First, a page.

Brian Luallen Touts Fair Park Initiatives, Advocacy

Fair Park First CEO Brian Luallen
Fair Park First CEO Brian Luallen | Image by Fair Park First

Almost five years into his tenure as the chief executive officer of Fair Park First — the organization that oversees operations at Dallas’ historic landmark — Brian Luallen already has a reason to celebrate.

“We spent roughly two years engaged in advocacy that resulted in [a] change in state law to facilitate Proposition A from last November,” Luallen told The Dallas Express.

“It passed with over 70% of the public vote. Sen. Royce West headed that, and those efforts were pretty unique. I think if you can chalk up anything to an accomplishment for our organization during my time here, that is a huge one. To say Prop A is a game-changer is a radical understatement,” he said.

Since state legislators amended the Brimer Law, the passage of Proposition A is projected to generate more than $300 million through a 2% increase in the City’s hotel occupancy tax, which ticked up from 13% to 15%. That money is being allocated to the redevelopment of the Kay Bailey Hutchison Convention Center and renovations at Fair Park.

“Those efforts were pretty unique,” Luallen said. “Before that, municipal parks were excluded from using that funding mechanism. We could not have used that mechanism without that accommodation from the legislature. We see 6 million visitors a year. The State Fair of Texas each year alone draws 2 million.”

For Luallen, this is not just his job but his life.

“They recruited me as inaugural chief executive shortly after taking on management of the park,” he told DX. “We took control of the park as part of a public-private partnership in 2019, and they announced I was taking the role on July 15 of the same year. My background is in public-private partnerships, specifically in big events, and there is a model for success.”

Luallen has worked with Stone Mountain Park in Atlanta, Georgia; the Queen Mary in Long Beach, California; and the Witte Museum in San Antonio.

“I am fortunate enough to work on exactly what I love to do,” he said. “Fun to me is museums, concerts, festivals, events, and spending time in the great outdoors. Somewhere, there is a balance for me in very large crowds and large concerts and being outside climbing mountains. I’m also a pretty avid vinyl music collector.”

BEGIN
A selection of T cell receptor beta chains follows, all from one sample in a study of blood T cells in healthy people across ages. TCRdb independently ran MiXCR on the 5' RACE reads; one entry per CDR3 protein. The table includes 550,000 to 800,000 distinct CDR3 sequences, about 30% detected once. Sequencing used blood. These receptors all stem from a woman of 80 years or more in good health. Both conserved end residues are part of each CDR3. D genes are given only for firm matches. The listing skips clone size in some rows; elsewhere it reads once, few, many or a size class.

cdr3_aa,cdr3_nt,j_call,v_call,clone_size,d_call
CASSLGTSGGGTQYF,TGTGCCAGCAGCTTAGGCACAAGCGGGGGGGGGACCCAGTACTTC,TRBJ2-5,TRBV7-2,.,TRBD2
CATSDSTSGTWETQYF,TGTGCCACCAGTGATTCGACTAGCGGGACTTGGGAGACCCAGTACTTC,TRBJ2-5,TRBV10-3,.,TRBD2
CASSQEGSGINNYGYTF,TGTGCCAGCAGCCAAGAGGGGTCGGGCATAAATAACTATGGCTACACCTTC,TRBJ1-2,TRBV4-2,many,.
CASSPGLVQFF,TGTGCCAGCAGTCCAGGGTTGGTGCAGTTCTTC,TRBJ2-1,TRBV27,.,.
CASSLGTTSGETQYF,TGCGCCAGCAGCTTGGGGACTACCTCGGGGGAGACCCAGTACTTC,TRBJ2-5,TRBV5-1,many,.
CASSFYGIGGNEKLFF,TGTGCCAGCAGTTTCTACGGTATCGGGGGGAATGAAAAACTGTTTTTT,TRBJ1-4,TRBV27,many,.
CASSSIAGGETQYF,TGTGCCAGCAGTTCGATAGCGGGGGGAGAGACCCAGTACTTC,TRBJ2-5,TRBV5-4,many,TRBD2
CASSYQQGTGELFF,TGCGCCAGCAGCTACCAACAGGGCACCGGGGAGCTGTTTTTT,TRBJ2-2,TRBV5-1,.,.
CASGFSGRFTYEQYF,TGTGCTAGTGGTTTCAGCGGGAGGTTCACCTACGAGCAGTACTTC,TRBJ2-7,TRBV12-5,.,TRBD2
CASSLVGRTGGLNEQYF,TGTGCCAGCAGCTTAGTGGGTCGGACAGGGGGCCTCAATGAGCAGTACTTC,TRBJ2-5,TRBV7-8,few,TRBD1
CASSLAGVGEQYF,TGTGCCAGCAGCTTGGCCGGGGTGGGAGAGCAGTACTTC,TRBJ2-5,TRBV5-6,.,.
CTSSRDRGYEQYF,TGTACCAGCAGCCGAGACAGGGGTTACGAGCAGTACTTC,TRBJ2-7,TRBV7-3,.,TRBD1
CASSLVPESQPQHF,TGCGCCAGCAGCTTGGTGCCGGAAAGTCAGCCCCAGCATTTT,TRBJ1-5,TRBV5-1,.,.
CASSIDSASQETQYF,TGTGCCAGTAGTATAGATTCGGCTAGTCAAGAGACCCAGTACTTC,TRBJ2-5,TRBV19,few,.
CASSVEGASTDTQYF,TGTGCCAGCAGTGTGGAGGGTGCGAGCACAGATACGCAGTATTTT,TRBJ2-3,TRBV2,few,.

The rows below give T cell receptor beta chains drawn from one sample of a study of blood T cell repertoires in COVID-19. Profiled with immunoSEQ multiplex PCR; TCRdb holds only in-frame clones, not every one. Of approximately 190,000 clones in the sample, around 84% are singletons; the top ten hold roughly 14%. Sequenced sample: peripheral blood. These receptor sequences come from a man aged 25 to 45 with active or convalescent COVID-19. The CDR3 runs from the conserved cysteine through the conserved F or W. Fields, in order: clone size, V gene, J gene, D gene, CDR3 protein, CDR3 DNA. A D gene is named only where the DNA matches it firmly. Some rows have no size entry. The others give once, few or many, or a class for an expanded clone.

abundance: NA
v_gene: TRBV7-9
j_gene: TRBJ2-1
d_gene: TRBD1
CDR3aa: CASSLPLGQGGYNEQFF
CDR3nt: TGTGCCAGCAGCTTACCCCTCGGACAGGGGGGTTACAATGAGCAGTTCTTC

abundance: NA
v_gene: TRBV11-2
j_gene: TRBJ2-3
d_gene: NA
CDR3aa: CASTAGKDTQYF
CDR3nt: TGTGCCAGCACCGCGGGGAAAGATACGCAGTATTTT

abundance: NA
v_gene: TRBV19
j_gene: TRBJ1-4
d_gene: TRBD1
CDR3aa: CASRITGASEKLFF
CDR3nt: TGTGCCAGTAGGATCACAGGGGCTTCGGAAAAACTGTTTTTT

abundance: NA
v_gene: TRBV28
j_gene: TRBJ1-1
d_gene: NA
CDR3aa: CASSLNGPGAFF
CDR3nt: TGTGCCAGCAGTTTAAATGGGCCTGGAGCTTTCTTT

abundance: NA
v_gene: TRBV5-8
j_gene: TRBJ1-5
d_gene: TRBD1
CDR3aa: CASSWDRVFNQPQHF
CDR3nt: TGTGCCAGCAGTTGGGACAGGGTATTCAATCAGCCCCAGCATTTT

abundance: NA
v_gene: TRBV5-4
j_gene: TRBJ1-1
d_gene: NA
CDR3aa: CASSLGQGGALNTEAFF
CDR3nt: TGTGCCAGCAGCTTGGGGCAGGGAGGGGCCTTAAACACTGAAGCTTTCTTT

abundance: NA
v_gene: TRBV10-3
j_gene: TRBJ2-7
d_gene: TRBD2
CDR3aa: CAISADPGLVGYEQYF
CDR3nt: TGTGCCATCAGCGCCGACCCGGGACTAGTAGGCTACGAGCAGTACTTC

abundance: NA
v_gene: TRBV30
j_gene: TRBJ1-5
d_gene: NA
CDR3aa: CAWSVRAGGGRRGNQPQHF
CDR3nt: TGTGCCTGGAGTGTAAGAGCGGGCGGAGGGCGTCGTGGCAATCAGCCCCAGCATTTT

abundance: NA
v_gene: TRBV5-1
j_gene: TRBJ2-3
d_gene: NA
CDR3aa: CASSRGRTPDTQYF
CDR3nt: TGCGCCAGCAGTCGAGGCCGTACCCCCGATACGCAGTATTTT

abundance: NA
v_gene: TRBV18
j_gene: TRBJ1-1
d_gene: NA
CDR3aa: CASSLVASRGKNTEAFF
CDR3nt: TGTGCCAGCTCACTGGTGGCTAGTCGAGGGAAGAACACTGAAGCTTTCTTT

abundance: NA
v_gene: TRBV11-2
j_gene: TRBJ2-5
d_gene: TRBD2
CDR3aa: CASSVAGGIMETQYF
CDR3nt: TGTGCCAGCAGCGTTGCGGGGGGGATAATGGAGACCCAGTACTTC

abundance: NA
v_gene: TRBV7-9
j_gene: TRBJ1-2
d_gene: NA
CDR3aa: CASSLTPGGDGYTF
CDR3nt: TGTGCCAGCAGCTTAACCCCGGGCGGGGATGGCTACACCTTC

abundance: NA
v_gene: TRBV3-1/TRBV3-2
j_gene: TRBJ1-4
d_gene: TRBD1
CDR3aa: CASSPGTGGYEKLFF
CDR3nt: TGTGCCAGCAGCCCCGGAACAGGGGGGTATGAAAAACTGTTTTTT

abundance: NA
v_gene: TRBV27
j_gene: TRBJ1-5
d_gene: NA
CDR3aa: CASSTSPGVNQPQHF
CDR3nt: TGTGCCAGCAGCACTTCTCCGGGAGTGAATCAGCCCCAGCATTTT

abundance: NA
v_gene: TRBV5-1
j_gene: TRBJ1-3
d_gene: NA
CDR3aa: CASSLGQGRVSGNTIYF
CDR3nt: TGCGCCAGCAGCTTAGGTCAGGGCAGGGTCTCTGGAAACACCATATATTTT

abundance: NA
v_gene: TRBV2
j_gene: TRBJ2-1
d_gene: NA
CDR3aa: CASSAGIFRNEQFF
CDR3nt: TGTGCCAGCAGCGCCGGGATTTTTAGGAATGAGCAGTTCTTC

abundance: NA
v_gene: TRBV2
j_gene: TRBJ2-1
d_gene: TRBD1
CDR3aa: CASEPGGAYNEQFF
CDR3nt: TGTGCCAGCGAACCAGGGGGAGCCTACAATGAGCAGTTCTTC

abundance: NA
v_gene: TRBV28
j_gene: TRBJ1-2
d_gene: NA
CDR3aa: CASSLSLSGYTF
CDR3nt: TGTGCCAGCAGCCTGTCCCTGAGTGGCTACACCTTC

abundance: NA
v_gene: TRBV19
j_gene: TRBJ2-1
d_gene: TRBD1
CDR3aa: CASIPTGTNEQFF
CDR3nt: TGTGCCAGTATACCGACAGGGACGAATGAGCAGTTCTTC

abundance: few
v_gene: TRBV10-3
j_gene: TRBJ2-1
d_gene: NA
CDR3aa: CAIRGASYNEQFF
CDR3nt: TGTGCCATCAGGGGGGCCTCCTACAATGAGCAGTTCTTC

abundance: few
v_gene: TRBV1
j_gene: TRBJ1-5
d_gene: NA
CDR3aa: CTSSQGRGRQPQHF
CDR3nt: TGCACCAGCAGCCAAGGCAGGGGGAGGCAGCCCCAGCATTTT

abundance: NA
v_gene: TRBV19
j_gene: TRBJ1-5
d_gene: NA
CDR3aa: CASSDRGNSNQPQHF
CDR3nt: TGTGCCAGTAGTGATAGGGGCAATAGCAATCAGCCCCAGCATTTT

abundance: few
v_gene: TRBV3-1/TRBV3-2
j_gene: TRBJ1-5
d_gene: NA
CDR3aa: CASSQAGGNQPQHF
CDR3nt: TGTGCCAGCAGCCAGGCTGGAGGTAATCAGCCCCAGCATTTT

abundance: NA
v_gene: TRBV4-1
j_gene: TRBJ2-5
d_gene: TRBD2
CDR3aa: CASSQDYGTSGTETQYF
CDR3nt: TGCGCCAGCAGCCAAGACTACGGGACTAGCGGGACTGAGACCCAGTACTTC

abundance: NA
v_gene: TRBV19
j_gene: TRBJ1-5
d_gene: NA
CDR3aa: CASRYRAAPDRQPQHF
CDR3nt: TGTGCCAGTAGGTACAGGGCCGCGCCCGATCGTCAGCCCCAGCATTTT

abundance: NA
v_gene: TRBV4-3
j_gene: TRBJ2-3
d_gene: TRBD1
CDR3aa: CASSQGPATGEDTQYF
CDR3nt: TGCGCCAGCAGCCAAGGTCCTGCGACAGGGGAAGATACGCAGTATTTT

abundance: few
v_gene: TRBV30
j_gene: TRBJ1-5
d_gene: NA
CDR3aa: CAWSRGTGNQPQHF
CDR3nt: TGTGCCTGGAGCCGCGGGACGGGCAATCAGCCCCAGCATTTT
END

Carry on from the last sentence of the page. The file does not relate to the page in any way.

Luallen, 45, grew up in the “blue-collar area” near Hartsfield-Jackson Atlanta International Airport.

“It’s a lot like this area of Fair Park,” he told DX. “When I came to this area, what I knew is that if managed correctly, this could create a lot of opportunities for kids growing up like I did.”

In 2021, the Texas Commission on the Arts approved the Fair Park Cultural District. This designation allows it to “harness the power of cultural resources to stimulate economic development and community vitality.”

“Fair Park certainly has a history that is rather challenging,” Luallen said. “When we took on the park, we had somewhere in the neighborhood of $333 million in deferred maintenance. We are currently engaged in a very large capital campaign that will help address critical needs, including the Cotton Bowl, Music Hall, and Magnolia Lounge, which is a very historic and extensive renovation.”

The 277-acre National Historic Landmark also includes 11 organizations — Friends of Fair Park, Broadway Dallas, Dallas Sports Commission, Live Nation, State Fair of Texas, African American Museum, Dallas Historical Society, Children’s Aquarium, DAR House, Texas Discovery Gardens, and WRR Radio.

“Dallas is not alone in having historic sites that need significant improvement,” Luallen told DX. “It’s very common, whether in the public sector or private sector, for people to say, ‘If only a philanthropist would come along and write one big check and solve all the problems,’ but that is unfair. These are publicly owned assets. The Dallas City Council just approved $140 million for the Cotton Bowl.”

However, Fair Park First has raised $44 million of a $115 million philanthropic campaign separate from what Proposition A is expected to generate, Luallen said.

“It’s pretty significant,” he noted. “No organization has raised that amount of capital on the park in many decades. I take a certain amount of pride in having a hand in shaping an organization that has the capacity … for what it can be in the region. People talk about Fair Park like it’s a crown jewel. And it is. There’s nothing quite like it in the world.”

Luallen said he expects Fair Park to become more than an occasional or annual attraction.

“The State Fair happens here, but not a whole lot happens in the surrounding community,” he said. “This is a pretty unique opportunity to do right by a historic site that honestly deserves better funding and better treatment than in the past. The park has always had a chicken and egg problem.”

“The condition of the facilities is, frankly, quite poor. Any success that I have had here over the last five years is capturing the public and private imagination to work as a team,” he said.

Fair Park First partners include OVG 360, Biederman Redevelopment Ventures, In the City for Good, Rise360, Studio-MLA, and K Strategies.

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